Reassessing co-movements among G7 equity markets: evidence from iShares
Brian Lucey () and
Applied Financial Economics, 2008, vol. 18, issue 11, 863-877
iShares funds are products designed to mimic the movements of MSCI stock market indices. Being devoid of problems associated with trading restrictions, exchange-rate fluctuations and non-synchronous trading, iShares data are better suited for measuring equity-market co-movements and the diversification potential than national indices data that have been used by most of the existing studies in the area. Applying recent time-varying methodology for the analysis of short and long-term co-movements, we provide detailed analysis of the dynamics of the equity market linkages over the period 1996-2005. We find evidence of increasing conditional correlations and significant time-varying long-run relationships between the US and the majority of other G7 markets since 2001, as measured by iShares. By contrast, the extent of both short-term and long-term linkages between the US and G7 equity markets is found to be much lower for national indices data. Our findings suggest that (i) the results of the earlier studies based on national stock market indices should be interpreted with caution, since use of national indices data may overestimate the extent of available diversification benefits; (ii) iShares funds do not represent perfect diversification products.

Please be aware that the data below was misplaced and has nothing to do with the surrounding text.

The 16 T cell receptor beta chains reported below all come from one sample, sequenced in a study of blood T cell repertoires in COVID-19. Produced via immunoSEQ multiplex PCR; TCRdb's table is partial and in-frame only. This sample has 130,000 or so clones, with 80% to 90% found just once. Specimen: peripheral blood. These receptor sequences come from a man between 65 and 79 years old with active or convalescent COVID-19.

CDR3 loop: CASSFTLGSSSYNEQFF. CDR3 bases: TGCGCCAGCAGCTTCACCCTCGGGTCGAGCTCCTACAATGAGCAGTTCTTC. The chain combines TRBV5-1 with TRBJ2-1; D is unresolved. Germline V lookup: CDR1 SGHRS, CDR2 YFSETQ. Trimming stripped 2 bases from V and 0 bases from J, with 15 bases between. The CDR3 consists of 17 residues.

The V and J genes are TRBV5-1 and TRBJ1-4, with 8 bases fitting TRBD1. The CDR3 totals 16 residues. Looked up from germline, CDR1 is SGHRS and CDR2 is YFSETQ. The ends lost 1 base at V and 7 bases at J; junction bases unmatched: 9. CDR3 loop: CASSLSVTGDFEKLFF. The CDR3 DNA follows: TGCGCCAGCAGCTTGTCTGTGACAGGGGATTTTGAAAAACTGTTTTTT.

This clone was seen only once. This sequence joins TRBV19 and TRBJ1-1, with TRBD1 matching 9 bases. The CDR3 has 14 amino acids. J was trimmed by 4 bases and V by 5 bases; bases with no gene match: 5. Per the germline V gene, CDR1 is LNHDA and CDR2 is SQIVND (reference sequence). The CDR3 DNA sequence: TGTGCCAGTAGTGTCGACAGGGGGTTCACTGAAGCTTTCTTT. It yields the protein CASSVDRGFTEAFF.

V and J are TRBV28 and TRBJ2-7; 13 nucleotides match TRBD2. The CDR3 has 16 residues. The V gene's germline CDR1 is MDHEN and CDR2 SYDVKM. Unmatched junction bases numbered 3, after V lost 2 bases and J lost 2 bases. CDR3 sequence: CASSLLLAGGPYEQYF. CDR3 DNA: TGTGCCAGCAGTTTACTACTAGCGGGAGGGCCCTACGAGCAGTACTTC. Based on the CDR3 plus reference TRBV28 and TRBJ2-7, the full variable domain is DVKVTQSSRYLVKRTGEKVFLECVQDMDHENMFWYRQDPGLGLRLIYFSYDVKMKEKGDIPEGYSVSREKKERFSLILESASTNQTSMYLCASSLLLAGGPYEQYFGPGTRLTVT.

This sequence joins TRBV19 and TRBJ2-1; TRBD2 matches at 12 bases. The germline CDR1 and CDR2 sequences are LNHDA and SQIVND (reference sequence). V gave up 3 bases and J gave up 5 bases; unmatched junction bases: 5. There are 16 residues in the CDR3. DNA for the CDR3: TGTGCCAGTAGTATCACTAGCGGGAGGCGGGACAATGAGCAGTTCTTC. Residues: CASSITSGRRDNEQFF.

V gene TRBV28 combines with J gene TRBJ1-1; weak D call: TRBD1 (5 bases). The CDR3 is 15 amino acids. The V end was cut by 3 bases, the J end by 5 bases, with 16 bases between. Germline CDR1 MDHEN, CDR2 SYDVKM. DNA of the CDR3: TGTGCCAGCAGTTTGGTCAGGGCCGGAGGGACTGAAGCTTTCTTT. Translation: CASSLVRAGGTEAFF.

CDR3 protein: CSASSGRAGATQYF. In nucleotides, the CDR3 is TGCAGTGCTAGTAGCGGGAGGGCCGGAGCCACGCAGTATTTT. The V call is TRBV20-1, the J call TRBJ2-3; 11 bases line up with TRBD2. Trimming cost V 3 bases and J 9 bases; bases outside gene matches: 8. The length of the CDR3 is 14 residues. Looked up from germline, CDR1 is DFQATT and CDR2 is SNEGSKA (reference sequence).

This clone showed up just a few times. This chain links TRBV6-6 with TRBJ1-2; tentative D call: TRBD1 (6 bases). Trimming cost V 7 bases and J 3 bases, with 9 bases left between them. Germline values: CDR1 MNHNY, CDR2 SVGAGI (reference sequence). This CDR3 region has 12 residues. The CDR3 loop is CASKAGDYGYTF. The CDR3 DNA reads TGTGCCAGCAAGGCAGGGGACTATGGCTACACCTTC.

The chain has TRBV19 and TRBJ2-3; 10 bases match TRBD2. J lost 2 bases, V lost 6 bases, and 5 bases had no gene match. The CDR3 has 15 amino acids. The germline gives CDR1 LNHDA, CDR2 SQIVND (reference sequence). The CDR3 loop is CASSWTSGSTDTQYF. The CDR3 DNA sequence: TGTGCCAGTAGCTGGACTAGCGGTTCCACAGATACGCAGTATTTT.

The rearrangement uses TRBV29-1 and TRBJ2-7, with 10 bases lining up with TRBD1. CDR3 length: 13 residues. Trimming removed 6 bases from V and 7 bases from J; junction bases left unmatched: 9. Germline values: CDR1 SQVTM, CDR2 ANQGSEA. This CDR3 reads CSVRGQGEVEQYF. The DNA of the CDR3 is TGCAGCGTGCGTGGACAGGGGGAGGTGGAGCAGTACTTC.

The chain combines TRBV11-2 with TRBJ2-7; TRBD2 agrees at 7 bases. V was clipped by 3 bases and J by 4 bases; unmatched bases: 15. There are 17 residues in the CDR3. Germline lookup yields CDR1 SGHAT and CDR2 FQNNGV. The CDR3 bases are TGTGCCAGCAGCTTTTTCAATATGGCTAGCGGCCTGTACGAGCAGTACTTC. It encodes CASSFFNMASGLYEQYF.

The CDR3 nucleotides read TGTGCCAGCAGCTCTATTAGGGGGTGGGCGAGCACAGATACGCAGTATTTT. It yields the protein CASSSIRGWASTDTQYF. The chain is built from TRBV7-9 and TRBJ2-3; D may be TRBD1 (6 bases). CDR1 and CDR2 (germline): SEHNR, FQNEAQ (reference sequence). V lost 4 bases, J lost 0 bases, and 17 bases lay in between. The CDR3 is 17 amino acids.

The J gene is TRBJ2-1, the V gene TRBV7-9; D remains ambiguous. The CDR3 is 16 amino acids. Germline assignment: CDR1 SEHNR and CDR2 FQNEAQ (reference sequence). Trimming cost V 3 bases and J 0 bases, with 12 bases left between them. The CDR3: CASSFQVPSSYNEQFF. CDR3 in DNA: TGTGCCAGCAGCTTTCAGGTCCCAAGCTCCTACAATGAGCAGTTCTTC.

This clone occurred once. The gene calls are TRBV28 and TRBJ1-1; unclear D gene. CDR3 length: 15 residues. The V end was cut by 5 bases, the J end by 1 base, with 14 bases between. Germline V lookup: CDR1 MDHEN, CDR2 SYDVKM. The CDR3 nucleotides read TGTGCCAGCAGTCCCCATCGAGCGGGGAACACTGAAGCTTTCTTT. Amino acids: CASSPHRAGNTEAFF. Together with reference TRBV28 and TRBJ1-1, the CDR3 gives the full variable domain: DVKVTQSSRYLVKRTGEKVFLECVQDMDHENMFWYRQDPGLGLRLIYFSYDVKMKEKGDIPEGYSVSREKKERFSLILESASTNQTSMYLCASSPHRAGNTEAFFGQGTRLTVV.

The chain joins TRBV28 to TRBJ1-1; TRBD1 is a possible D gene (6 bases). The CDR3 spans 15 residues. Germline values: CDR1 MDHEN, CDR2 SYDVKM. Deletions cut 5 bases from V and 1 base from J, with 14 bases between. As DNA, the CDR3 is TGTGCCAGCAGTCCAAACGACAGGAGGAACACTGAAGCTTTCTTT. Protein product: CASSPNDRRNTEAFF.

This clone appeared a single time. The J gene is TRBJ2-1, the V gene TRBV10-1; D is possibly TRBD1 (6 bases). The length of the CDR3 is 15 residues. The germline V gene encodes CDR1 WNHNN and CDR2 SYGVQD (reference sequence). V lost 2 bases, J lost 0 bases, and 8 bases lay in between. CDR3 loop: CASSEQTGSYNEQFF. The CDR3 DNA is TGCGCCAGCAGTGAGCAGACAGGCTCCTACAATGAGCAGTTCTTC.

References: View references in EconPapers View complete reference list from CitEc
Citations: View citations in EconPapers (6) Track citations by RSS feed
Downloads: (external link)
Access to full text is restricted to subscribers.
This item may be available elsewhere in EconPapers: Search for items with the same title.
Export reference: BibTeX
RIS (EndNote, ProCite, RefMan)
Persistent link: https://EconPapers.repec.org/RePEc:taf:apfiec:v:18:y:2008:i:11:p:863-877
Ordering information: This journal article can be ordered from
Access Statistics for this article
Applied Financial Economics is currently edited by Anita Phillips
More articles in Applied Financial Economics from Taylor & Francis Journals
Bibliographic data for series maintained by Chris Longhurst ().